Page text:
CEO of Zumo, Nick Jones, comments on the Financial Time's article "Cryptocurrencies: why bitcoin should move to proof-of-stake" published on 12th April 2023.
I cannot agree with the FT’s proposition that Bitcoin should – or is able – to transition to a proof-of-stake system (as published by Lex, 12 April 2023). To me, these Bitcoin proposals demonstrate ‘proof-of-confusion’.
As last year’s ill-fated ‘Change the code’ campaign goes to show, changes to Bitcoin are effected not through newspaper columns nor even a deep-pocketed ad campaign. Rather, they are and remain the collective decision of the tens of thousands of distributed participants that make up the computer network.
Given those participants’ freedom of choice to adopt – or disregard – any implemented code amend, any change to Bitcoin’s functioning is incumbent on user acceptance. And attempting to force a change against the will of the majority must lead only to schism.
Conveniently overlooked, the Ethereum proof-of-work fork (a permanently incompatible divide of the blockchain) is the merge event’s timely reminder of that fact. If such a fork occurred even when change was coordinated, planned and willed from within, how do we expect to effect a miraculous switch from afar?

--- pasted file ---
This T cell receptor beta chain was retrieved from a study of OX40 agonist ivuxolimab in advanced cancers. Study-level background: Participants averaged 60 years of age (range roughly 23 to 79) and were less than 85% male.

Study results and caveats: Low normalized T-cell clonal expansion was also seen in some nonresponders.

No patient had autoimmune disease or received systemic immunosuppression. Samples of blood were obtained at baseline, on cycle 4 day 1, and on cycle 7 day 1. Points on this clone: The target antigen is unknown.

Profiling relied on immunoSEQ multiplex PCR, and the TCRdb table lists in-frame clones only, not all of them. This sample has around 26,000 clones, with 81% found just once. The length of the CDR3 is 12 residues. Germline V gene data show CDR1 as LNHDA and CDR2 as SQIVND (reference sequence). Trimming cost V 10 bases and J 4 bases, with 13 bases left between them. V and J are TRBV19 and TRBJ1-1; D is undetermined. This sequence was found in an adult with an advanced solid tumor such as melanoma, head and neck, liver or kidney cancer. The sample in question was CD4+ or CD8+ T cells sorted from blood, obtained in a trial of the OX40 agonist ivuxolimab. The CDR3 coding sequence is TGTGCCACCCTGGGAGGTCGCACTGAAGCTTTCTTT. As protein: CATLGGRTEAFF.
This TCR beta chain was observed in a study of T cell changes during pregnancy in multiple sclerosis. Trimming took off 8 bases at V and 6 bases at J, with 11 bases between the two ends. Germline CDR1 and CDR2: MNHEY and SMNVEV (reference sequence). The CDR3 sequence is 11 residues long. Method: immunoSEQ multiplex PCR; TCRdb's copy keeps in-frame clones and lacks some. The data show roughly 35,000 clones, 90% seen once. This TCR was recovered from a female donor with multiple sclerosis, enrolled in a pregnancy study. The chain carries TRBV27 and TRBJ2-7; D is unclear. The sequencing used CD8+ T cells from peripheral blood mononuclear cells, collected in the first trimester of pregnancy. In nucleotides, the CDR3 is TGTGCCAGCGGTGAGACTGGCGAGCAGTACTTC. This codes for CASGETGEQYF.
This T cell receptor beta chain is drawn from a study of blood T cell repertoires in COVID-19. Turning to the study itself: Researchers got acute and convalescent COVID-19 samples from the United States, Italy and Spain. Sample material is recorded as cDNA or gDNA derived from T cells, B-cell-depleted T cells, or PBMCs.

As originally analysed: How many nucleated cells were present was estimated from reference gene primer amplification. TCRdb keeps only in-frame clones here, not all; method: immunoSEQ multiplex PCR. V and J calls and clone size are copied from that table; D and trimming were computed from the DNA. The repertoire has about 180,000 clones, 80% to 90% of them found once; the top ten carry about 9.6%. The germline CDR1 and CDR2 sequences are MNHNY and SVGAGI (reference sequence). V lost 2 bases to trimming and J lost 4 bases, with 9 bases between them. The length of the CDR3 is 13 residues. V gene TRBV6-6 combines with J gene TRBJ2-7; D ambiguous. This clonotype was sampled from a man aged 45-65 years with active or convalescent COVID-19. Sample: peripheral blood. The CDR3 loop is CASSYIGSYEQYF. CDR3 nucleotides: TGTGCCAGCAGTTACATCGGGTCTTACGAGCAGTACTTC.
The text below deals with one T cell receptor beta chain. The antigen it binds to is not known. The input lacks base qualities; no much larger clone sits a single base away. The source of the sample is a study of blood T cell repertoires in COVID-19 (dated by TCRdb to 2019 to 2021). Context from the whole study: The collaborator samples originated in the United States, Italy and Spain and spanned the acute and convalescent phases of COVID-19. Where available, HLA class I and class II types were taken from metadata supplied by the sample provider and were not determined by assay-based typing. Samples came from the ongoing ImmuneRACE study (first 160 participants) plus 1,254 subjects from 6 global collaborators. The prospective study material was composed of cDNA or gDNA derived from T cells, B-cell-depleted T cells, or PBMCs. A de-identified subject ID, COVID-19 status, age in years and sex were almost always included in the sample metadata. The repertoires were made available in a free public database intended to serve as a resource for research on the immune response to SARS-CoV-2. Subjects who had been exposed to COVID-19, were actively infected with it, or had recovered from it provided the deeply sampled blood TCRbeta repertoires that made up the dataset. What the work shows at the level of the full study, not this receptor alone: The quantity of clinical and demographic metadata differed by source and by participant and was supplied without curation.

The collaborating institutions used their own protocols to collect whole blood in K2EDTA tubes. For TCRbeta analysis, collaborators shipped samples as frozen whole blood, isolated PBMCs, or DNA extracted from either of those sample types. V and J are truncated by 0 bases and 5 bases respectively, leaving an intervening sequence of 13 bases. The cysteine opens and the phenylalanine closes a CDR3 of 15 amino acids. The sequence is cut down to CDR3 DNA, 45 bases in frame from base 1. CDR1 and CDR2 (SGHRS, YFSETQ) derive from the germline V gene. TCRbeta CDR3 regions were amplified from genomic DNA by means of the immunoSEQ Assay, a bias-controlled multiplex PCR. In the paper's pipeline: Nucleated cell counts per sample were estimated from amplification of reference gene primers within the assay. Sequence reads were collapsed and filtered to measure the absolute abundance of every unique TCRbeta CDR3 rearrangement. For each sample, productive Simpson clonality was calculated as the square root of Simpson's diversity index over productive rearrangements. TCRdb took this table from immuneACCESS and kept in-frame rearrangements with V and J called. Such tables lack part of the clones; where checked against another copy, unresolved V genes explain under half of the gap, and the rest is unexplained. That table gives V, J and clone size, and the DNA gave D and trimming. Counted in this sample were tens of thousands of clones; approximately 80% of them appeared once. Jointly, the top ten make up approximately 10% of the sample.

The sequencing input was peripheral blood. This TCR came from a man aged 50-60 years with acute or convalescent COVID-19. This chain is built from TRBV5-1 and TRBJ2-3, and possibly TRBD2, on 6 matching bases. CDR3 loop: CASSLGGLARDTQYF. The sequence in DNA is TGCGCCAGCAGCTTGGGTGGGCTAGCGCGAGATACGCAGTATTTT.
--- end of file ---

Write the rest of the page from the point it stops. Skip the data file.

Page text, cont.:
To presume to do so is no more than an arrogance of central planning.
No shortcuts for hard work, goes the phrase: Bitcoin’s hypothesis has always been that maximum security comes from maximum hassle, in computation, time and energy. That energy is Bitcoin’s security budget – what has allowed it to safeguard and facilitate the transfer of trillions in value and which has worked as intended for well over a decade. (Read the two reports we published on Decarbonising Crypto: A state of play report & Decarbonising Crypto: toward practical solutions)
Perhaps in this era of geopolitical volatility and financial instability we should see some value in that fact.
In any case, there’s no calling the CEO.